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Living with Pain, Confronting Addiction

Amer Latif

Many addicts attribute their behavior to a deep pain, thirst, or hunger.  Sufi spiritual psychologists, like Rumi and ‘Attar, consider inner pain as a quality not just of addicts but of all humans. Rumi identifies the power of choice (and its immediate consequence of pain) as the Trust accepted by humans from which heavens and earth shrank away.  As such, Sufis resist the medicalization of inner pain—rather than an impediment, this paper will argue that pain is the very means by which humans attain perfection.

About the Presenter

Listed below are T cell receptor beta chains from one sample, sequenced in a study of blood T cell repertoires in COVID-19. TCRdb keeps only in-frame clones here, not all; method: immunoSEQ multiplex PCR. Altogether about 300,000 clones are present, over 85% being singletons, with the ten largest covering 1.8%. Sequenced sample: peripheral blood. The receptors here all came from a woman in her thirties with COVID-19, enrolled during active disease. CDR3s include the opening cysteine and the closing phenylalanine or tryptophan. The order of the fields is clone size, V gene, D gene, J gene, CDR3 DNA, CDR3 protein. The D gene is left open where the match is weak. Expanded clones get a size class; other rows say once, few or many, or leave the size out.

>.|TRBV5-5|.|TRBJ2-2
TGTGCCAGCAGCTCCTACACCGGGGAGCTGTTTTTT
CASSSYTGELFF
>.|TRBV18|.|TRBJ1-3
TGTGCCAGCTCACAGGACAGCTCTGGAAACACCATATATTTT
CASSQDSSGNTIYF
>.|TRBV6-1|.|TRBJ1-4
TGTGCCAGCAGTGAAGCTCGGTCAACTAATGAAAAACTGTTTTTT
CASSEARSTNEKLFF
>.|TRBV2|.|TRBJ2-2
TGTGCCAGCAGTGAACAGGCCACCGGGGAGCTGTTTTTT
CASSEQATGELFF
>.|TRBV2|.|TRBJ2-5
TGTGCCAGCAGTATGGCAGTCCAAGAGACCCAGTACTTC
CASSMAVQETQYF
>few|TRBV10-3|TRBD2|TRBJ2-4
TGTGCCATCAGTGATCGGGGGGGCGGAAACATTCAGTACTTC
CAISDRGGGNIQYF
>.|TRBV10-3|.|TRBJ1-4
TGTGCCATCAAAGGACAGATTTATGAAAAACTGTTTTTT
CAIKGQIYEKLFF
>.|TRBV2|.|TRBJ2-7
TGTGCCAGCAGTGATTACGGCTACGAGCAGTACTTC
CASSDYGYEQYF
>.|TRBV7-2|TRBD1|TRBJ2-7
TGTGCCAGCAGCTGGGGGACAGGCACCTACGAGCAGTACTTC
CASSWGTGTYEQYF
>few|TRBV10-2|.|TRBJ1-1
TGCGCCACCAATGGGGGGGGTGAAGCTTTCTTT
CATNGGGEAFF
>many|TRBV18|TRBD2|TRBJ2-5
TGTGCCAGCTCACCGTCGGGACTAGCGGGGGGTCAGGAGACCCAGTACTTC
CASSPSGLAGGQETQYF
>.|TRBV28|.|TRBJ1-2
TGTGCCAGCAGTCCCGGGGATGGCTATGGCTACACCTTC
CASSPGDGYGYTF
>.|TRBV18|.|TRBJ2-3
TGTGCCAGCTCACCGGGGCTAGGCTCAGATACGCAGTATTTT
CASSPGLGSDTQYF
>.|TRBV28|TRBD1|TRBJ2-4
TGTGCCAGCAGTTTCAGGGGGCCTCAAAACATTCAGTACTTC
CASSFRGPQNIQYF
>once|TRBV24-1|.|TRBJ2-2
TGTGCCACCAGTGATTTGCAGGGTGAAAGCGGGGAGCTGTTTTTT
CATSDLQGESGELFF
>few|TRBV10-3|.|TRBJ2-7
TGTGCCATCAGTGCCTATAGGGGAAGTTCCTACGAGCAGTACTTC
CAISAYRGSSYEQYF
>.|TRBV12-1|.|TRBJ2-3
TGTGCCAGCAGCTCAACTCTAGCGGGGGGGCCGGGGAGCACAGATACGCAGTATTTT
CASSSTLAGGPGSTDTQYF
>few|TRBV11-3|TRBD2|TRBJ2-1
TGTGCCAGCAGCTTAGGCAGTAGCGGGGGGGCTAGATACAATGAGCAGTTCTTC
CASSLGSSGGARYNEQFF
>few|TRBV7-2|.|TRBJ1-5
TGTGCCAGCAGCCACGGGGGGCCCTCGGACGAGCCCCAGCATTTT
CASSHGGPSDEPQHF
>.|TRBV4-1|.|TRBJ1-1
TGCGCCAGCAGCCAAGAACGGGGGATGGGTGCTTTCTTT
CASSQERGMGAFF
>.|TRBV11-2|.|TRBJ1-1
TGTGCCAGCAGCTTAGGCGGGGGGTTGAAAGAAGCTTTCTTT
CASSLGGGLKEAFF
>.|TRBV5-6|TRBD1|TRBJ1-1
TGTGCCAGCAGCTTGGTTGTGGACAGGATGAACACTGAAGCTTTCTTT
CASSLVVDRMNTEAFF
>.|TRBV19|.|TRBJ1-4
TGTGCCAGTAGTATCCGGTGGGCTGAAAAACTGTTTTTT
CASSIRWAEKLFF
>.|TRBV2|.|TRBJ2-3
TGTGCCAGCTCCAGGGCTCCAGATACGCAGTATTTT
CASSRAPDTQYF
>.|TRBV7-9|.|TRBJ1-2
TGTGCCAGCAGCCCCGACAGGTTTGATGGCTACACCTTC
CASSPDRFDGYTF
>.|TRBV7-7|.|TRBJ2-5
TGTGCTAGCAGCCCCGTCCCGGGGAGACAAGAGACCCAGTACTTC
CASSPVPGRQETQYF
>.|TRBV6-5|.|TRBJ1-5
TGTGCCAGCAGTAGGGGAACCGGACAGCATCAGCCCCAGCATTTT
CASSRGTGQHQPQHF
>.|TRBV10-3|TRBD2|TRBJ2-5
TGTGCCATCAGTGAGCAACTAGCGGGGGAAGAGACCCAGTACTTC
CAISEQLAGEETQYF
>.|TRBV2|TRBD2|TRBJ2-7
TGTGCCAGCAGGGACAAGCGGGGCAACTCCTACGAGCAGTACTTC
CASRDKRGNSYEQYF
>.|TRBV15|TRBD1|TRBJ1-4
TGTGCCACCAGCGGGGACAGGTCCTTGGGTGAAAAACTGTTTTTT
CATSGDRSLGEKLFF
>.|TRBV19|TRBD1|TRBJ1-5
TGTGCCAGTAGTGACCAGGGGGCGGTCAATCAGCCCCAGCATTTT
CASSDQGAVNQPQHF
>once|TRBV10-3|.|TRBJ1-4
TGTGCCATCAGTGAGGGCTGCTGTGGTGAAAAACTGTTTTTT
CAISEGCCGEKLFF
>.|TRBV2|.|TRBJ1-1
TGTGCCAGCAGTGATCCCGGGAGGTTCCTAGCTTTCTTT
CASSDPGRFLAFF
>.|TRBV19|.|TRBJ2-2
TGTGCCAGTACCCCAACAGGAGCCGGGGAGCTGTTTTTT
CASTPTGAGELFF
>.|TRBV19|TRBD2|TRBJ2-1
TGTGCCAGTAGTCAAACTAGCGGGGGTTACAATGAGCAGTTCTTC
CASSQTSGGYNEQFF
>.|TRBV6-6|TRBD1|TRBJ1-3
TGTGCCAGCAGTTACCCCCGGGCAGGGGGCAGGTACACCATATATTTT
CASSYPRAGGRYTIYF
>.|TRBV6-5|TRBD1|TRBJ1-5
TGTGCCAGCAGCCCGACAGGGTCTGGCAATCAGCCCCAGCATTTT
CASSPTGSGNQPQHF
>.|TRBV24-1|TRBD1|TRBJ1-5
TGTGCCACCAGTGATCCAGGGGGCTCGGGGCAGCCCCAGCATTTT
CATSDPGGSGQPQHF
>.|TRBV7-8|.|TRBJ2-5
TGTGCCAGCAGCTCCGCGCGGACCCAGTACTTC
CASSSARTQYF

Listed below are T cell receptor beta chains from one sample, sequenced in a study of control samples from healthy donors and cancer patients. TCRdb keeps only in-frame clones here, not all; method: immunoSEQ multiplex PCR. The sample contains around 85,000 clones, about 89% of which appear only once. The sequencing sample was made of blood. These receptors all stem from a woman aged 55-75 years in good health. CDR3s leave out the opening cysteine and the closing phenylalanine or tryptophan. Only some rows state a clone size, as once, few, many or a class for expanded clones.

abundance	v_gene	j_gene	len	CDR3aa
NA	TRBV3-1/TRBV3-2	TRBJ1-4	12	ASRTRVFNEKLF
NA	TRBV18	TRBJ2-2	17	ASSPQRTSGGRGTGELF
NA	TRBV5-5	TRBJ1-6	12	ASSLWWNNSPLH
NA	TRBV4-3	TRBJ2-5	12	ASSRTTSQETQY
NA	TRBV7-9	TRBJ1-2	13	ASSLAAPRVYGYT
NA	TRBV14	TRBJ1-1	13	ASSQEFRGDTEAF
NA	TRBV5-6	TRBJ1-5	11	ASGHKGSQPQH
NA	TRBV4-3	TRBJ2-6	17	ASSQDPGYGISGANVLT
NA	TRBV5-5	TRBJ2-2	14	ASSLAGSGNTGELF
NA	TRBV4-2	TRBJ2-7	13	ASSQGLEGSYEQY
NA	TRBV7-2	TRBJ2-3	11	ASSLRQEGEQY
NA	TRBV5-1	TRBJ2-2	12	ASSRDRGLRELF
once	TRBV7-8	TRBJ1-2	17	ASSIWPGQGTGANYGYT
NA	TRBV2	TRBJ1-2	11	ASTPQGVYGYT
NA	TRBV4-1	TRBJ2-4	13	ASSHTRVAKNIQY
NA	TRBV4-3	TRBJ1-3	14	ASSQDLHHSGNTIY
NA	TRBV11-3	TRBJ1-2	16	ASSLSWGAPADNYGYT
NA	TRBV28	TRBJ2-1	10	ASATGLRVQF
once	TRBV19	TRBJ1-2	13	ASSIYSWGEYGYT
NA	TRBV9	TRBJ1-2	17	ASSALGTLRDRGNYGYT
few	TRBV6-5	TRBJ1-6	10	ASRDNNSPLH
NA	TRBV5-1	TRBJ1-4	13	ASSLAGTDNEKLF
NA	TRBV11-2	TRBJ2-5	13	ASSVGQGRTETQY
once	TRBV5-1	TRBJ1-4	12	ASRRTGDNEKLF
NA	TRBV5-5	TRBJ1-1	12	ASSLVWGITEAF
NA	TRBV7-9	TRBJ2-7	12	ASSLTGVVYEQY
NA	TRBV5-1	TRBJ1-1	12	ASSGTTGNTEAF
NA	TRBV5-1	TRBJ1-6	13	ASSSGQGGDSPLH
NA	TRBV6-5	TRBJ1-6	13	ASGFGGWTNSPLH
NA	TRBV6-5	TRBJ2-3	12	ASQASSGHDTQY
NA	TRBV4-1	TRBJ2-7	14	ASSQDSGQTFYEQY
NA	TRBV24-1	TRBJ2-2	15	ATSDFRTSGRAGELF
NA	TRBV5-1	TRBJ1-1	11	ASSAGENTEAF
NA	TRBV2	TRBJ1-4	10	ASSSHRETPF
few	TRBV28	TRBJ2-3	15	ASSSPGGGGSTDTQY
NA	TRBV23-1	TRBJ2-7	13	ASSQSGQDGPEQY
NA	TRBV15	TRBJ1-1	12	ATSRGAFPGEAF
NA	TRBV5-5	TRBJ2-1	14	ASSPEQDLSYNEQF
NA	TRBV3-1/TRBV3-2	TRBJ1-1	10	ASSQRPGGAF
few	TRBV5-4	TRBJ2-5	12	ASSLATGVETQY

Amer Latif is an interdisciplinary scholar specializing in comparative religion and Islamic studies. Broadly speaking, Amer’s research revolves around issues involved in the translation of cultures. Having grown up in Pakistan and with an undergraduate degree in Physics, Amer thrives on studying and creating containers that are capacious enough to hold seeming contradictions such as science and religion, East and West. Amer holds a PhD in Comparative Studies from Stony Brook University and is Associate Professor of Religion at Emerson College in the Marlboro Institute for Liberal Arts and Interdisciplinary Studies. His current book project is titled Reading the Qur’an with Rumi.

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